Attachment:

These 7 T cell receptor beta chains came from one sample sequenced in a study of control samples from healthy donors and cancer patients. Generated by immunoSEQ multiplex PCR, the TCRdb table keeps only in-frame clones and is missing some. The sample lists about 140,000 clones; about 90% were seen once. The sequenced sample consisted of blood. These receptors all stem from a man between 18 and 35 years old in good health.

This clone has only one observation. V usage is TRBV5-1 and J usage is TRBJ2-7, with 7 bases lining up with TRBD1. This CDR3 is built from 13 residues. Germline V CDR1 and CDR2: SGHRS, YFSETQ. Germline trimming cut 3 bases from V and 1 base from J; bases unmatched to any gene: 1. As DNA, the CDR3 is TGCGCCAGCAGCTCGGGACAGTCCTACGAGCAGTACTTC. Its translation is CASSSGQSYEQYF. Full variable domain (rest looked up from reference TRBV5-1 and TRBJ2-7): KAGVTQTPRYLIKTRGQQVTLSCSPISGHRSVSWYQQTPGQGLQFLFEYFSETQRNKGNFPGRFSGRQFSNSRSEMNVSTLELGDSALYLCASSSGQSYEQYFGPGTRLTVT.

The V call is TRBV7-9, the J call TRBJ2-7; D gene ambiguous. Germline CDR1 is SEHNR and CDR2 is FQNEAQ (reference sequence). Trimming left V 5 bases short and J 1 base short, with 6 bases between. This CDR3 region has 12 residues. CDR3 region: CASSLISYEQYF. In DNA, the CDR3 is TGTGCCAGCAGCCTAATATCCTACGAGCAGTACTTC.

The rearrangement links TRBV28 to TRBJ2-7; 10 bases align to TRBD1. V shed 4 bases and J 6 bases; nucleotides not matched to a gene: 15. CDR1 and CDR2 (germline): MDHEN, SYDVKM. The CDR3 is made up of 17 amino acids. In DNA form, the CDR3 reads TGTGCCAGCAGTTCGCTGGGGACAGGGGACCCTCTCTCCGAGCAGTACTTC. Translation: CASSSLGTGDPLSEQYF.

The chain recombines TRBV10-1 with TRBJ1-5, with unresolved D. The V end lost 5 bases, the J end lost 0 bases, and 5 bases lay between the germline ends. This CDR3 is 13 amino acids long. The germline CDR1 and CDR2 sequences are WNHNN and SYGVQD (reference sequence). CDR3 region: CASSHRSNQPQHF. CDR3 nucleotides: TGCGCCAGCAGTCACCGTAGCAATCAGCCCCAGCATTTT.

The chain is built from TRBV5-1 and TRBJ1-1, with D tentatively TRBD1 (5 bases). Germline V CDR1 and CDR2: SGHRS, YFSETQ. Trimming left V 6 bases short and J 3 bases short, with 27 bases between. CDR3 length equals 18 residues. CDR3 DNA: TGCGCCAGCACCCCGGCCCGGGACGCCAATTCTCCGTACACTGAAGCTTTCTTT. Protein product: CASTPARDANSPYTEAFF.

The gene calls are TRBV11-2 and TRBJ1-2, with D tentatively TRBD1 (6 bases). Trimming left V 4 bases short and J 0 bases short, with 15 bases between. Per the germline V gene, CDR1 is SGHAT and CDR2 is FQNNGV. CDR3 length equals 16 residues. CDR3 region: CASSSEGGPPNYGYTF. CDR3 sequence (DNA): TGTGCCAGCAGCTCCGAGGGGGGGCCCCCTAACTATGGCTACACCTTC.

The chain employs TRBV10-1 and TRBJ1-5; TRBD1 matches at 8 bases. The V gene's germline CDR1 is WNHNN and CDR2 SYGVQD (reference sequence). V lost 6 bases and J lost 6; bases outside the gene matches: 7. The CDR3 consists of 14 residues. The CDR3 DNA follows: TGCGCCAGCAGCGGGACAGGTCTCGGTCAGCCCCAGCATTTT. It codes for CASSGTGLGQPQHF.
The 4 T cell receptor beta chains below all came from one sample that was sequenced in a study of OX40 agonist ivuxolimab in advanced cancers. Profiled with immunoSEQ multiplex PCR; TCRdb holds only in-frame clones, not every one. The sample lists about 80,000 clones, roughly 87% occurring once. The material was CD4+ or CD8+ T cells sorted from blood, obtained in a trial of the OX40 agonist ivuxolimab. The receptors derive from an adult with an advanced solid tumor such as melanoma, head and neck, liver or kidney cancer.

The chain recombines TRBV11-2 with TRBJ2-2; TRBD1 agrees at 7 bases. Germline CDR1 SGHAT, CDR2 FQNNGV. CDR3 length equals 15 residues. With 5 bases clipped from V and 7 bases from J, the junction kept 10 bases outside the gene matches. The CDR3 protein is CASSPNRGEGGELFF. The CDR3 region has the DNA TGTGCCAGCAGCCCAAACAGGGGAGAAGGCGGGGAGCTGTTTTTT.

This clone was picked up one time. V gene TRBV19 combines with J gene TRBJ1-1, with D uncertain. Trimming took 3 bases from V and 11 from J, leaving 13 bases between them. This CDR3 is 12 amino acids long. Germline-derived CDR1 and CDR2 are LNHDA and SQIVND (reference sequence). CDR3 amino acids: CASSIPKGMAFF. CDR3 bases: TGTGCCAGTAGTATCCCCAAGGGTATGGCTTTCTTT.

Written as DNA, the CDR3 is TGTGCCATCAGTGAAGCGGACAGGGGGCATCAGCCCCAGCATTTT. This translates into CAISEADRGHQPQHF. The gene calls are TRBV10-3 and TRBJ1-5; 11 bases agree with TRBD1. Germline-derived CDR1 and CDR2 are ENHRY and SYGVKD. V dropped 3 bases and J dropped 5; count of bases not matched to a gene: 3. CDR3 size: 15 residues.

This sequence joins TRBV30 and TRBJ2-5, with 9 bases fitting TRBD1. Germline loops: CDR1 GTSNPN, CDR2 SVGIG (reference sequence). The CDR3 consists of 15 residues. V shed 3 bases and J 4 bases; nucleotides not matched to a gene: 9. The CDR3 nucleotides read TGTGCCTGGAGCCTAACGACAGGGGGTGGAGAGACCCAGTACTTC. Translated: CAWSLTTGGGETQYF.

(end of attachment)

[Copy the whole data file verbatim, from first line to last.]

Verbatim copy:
These 7 T cell receptor beta chains came from one sample sequenced in a study of control samples from healthy donors and cancer patients. Generated by immunoSEQ multiplex PCR, the TCRdb table keeps only in-frame clones and is missing some. The sample lists about 140,000 clones; about 90% were seen once. The sequenced sample consisted of blood. These receptors all stem from a man between 18 and 35 years old in good health.

This clone has only one observation. V usage is TRBV5-1 and J usage is TRBJ2-7, with 7 bases lining up with TRBD1. This CDR3 is built from 13 residues. Germline V CDR1 and CDR2: SGHRS, YFSETQ. Germline trimming cut 3 bases from V and 1 base from J; bases unmatched to any gene: 1. As DNA, the CDR3 is TGCGCCAGCAGCTCGGGACAGTCCTACGAGCAGTACTTC. Its translation is CASSSGQSYEQYF. Full variable domain (rest looked up from reference TRBV5-1 and TRBJ2-7): KAGVTQTPRYLIKTRGQQVTLSCSPISGHRSVSWYQQTPGQGLQFLFEYFSETQRNKGNFPGRFSGRQFSNSRSEMNVSTLELGDSALYLCASSSGQSYEQYFGPGTRLTVT.

The V call is TRBV7-9, the J call TRBJ2-7; D gene ambiguous. Germline CDR1 is SEHNR and CDR2 is FQNEAQ (reference sequence). Trimming left V 5 bases short and J 1 base short, with 6 bases between. This CDR3 region has 12 residues. CDR3 region: CASSLISYEQYF. In DNA, the CDR3 is TGTGCCAGCAGCCTAATATCCTACGAGCAGTACTTC.

The rearrangement links TRBV28 to TRBJ2-7; 10 bases align to TRBD1. V shed 4 bases and J 6 bases; nucleotides not matched to a gene: 15. CDR1 and CDR2 (germline): MDHEN, SYDVKM. The CDR3 is made up of 17 amino acids. In DNA form, the CDR3 reads TGTGCCAGCAGTTCGCTGGGGACAGGGGACCCTCTCTCCGAGCAGTACTTC. Translation: CASSSLGTGDPLSEQYF.

The chain recombines TRBV10-1 with TRBJ1-5, with unresolved D. The V end lost 5 bases, the J end lost 0 bases, and 5 bases lay between the germline ends. This CDR3 is 13 amino acids long. The germline CDR1 and CDR2 sequences are WNHNN and SYGVQD (reference sequence). CDR3 region: CASSHRSNQPQHF. CDR3 nucleotides: TGCGCCAGCAGTCACCGTAGCAATCAGCCCCAGCATTTT.

The chain is built from TRBV5-1 and TRBJ1-1, with D tentatively TRBD1 (5 bases). Germline V CDR1 and CDR2: SGHRS, YFSETQ. Trimming left V 6 bases short and J 3 bases short, with 27 bases between. CDR3 length equals 18 residues. CDR3 DNA: TGCGCCAGCACCCCGGCCCGGGACGCCAATTCTCCGTACACTGAAGCTTTCTTT. Protein product: CASTPARDANSPYTEAFF.

The gene calls are TRBV11-2 and TRBJ1-2, with D tentatively TRBD1 (6 bases). Trimming left V 4 bases short and J 0 bases short, with 15 bases between. Per the germline V gene, CDR1 is SGHAT and CDR2 is FQNNGV. CDR3 length equals 16 residues. CDR3 region: CASSSEGGPPNYGYTF. CDR3 sequence (DNA): TGTGCCAGCAGCTCCGAGGGGGGGCCCCCTAACTATGGCTACACCTTC.

The chain employs TRBV10-1 and TRBJ1-5; TRBD1 matches at 8 bases. The V gene's germline CDR1 is WNHNN and CDR2 SYGVQD (reference sequence). V lost 6 bases and J lost 6; bases outside the gene matches: 7. The CDR3 consists of 14 residues. The CDR3 DNA follows: TGCGCCAGCAGCGGGACAGGTCTCGGTCAGCCCCAGCATTTT. It codes for CASSGTGLGQPQHF.
The 4 T cell receptor beta chains below all came from one sample that was sequenced in a study of OX40 agonist ivuxolimab in advanced cancers. Profiled with immunoSEQ multiplex PCR; TCRdb holds only in-frame clones, not every one. The sample lists about 80,000 clones, roughly 87% occurring once. The material was CD4+ or CD8+ T cells sorted from blood, obtained in a trial of the OX40 agonist ivuxolimab. The receptors derive from an adult with an advanced solid tumor such as melanoma, head and neck, liver or kidney cancer.

The chain recombines TRBV11-2 with TRBJ2-2; TRBD1 agrees at 7 bases. Germline CDR1 SGHAT, CDR2 FQNNGV. CDR3 length equals 15 residues. With 5 bases clipped from V and 7 bases from J, the junction kept 10 bases outside the gene matches. The CDR3 protein is CASSPNRGEGGELFF. The CDR3 region has the DNA TGTGCCAGCAGCCCAAACAGGGGAGAAGGCGGGGAGCTGTTTTTT.

This clone was picked up one time. V gene TRBV19 combines with J gene TRBJ1-1, with D uncertain. Trimming took 3 bases from V and 11 from J, leaving 13 bases between them. This CDR3 is 12 amino acids long. Germline-derived CDR1 and CDR2 are LNHDA and SQIVND (reference sequence). CDR3 amino acids: CASSIPKGMAFF. CDR3 bases: TGTGCCAGTAGTATCCCCAAGGGTATGGCTTTCTTT.

Written as DNA, the CDR3 is TGTGCCATCAGTGAAGCGGACAGGGGGCATCAGCCCCAGCATTTT. This translates into CAISEADRGHQPQHF. The gene calls are TRBV10-3 and TRBJ1-5; 11 bases agree with TRBD1. Germline-derived CDR1 and CDR2 are ENHRY and SYGVKD. V dropped 3 bases and J dropped 5; count of bases not matched to a gene: 3. CDR3 size: 15 residues.

This sequence joins TRBV30 and TRBJ2-5, with 9 bases fitting TRBD1. Germline loops: CDR1 GTSNPN, CDR2 SVGIG (reference sequence). The CDR3 consists of 15 residues. V shed 3 bases and J 4 bases; nucleotides not matched to a gene: 9. The CDR3 nucleotides read TGTGCCTGGAGCCTAACGACAGGGGGTGGAGAGACCCAGTACTTC. Translated: CAWSLTTGGGETQYF.